When COVID-19 was declared a pandemic in March, everyone was saying that we are all in it together. Six months in, it is clear that we are not. We have seen huge disparities in terms of the impacts of this virus on the elderly, the unemployed and underemployed, women, the disabled, Indigenous peoples and racialized minorities. In other words, pretty much the majority of our population.
Let’s start with the elderly. Across the country, between 77 and 80 percent of COVID-related deaths have come from long-term care facilities. It is stunning that this is still going on and it is reinforced by the failures of government to even acknowledge the role that they have played in it. According to the Globe and Mail, the Ontario government is not guaranteeing the health and safety of residents in these facilities and that the responsibility lies with those who actually run and operate them. Keep in mind that the Ontario Ministry of Long-Term Care regulates, licenses and inspects the province’s 623 long-term care homes. They are now being sued for $500 million dollars for their role in these deaths and this suffering.
I was pleased to see the beginning of an acknowledgment of these issues in the Speech from the Throne. We may see an attempt to impose national standards on long-term care homes or even consideration of criminal prosecutions against those who actively cause deaths and severe suffering of the elderly. What remains to be discussed there is how is that going to be imposed on the already overburdened personal support workers, nurses and other employees in those facilities, or will it be the actual organizations? That has not yet been determined.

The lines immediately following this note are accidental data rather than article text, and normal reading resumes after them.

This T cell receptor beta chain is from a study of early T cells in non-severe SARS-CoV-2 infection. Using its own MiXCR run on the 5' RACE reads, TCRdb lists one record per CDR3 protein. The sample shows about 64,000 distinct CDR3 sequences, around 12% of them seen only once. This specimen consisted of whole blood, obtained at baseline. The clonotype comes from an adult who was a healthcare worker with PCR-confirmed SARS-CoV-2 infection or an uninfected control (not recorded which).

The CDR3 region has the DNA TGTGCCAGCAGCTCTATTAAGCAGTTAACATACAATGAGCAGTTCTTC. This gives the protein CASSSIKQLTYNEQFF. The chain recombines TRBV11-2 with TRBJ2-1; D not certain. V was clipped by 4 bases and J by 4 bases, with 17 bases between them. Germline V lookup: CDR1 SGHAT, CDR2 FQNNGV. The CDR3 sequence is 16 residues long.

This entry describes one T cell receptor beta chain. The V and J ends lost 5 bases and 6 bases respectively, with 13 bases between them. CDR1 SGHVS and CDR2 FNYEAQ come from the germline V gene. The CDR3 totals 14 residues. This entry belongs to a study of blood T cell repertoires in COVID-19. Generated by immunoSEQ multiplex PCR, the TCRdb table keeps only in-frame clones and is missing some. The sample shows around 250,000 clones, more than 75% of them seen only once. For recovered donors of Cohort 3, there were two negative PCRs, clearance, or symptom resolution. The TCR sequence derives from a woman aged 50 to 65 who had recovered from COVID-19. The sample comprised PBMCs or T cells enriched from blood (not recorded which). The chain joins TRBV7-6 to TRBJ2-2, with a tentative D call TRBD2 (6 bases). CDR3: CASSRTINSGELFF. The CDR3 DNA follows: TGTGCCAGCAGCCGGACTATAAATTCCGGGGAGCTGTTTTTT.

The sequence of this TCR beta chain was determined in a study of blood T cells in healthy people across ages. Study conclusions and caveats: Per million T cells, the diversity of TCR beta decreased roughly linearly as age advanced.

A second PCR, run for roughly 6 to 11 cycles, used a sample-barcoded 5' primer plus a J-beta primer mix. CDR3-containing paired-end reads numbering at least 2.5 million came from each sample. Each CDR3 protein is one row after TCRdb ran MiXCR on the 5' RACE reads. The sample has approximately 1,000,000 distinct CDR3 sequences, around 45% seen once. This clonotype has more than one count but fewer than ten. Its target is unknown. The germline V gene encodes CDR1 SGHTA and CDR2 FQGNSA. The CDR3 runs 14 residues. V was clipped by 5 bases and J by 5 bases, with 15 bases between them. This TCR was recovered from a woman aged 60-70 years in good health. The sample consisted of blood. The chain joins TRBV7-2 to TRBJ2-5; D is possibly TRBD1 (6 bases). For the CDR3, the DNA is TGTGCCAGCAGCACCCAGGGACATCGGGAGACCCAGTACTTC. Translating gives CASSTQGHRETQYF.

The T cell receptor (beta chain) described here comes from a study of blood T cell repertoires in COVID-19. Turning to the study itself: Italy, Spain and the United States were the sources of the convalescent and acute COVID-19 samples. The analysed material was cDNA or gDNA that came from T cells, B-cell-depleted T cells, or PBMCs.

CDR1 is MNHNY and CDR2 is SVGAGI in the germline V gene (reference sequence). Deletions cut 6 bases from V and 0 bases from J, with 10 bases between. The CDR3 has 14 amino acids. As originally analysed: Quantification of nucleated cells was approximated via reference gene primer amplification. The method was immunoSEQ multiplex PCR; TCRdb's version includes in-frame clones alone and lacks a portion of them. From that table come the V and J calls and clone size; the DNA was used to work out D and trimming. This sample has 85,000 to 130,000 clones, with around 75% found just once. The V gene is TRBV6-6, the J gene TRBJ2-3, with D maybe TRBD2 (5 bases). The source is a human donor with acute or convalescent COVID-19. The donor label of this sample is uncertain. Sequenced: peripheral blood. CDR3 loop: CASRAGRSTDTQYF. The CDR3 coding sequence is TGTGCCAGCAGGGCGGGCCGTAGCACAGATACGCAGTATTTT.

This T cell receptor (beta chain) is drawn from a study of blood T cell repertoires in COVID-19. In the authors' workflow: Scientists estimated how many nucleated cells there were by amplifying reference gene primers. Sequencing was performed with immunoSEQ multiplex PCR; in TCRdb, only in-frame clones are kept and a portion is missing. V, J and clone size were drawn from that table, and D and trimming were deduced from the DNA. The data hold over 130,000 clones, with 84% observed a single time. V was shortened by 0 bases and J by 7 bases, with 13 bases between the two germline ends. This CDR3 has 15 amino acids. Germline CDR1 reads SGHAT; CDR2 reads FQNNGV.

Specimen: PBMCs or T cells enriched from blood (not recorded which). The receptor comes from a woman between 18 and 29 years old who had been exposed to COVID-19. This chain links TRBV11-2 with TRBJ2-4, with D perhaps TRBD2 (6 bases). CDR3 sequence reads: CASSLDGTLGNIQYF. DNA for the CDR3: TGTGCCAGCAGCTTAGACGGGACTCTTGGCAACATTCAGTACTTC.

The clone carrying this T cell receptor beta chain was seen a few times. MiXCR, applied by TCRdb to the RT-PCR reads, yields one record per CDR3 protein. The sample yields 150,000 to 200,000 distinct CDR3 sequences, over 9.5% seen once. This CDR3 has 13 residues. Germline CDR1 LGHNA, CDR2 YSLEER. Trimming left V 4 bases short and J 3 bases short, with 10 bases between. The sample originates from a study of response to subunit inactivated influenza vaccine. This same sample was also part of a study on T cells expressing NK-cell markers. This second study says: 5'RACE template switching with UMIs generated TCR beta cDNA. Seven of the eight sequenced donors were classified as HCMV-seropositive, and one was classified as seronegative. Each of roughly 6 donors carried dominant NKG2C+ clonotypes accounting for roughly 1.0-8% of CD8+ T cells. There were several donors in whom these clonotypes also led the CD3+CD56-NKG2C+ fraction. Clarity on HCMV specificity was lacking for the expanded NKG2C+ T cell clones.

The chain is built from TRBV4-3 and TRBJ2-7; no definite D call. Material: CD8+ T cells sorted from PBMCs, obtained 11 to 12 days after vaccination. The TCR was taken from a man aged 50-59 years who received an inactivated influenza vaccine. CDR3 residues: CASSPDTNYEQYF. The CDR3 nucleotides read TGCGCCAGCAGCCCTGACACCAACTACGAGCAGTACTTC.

If we turn to unemployment, we again see incredible disparities. Let’s first consider women, the majority of this country’s population. While those who have high-paying jobs have, to a large extent, not suffered as much as women with lower incomes, especially those with children. The aggregate hours worked by mothers of children under six is down 17 percent compared to just 4 percent of men with children under six. Women who are paid less have also suffered more unemployment. There are potentially large issues of the duty of employers to accommodate the burdens put on parents, whether male or female and where disabled workers or those with co-morbidities are concerned, the duty to accommodate could be even larger given that they may be even more susceptible to the virus.
If we turn to race, there are some stunning unemployment figures coming out of Statistics Canada, which only started conducting race-based analysis of the labor market in July. All non-white racial groups are experiencing much higher levels of unemployment than their white counterparts. South Asians and off-reserve Indigenous workers were at the greatest disadvantage, with unemployment rates at 17.8 percent compared to 9.3 percent overall. The picture for Indigenous disabled and gig workers is even worse.